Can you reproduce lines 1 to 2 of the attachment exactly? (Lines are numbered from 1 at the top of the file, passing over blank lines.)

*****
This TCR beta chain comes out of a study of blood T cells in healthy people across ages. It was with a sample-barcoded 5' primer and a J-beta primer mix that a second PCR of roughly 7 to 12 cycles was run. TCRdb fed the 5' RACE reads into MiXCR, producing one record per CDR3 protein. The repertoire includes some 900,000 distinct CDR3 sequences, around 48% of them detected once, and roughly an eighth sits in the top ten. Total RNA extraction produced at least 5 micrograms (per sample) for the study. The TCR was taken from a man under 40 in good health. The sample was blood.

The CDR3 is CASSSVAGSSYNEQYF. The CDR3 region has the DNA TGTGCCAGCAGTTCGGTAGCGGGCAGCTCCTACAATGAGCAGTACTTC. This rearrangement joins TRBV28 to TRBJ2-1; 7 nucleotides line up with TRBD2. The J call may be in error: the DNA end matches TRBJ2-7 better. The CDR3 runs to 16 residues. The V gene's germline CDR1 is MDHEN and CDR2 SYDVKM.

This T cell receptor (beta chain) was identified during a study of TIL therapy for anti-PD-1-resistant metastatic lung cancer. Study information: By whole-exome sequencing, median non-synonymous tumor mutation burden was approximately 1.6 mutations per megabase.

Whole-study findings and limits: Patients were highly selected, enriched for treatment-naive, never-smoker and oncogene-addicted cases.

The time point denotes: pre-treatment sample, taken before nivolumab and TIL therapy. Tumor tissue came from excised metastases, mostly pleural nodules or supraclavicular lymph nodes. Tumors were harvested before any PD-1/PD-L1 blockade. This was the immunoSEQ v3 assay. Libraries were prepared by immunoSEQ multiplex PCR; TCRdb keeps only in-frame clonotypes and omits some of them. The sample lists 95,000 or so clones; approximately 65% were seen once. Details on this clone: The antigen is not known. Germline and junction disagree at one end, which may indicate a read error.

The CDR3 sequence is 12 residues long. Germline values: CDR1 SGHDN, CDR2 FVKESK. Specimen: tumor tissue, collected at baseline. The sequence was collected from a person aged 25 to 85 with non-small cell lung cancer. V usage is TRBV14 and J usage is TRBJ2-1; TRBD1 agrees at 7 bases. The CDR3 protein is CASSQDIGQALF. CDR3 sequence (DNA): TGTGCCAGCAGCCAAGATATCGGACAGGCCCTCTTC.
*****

This TCR beta chain comes out of a study of blood T cells in healthy people across ages. It was with a sample-barcoded 5' primer and a J-beta primer mix that a second PCR of roughly 7 to 12 cycles was run. TCRdb fed the 5' RACE reads into MiXCR, producing one record per CDR3 protein. The repertoire includes some 900,000 distinct CDR3 sequences, around 48% of them detected once, and roughly an eighth sits in the top ten. Total RNA extraction produced at least 5 micrograms (per sample) for the study. The TCR was taken from a man under 40 in good health. The sample was blood.

The CDR3 is CASSSVAGSSYNEQYF. The CDR3 region has the DNA TGTGCCAGCAGTTCGGTAGCGGGCAGCTCCTACAATGAGCAGTACTTC. This rearrangement joins TRBV28 to TRBJ2-1; 7 nucleotides line up with TRBD2. The J call may be in error: the DNA end matches TRBJ2-7 better. The CDR3 runs to 16 residues. The V gene's germline CDR1 is MDHEN and CDR2 SYDVKM.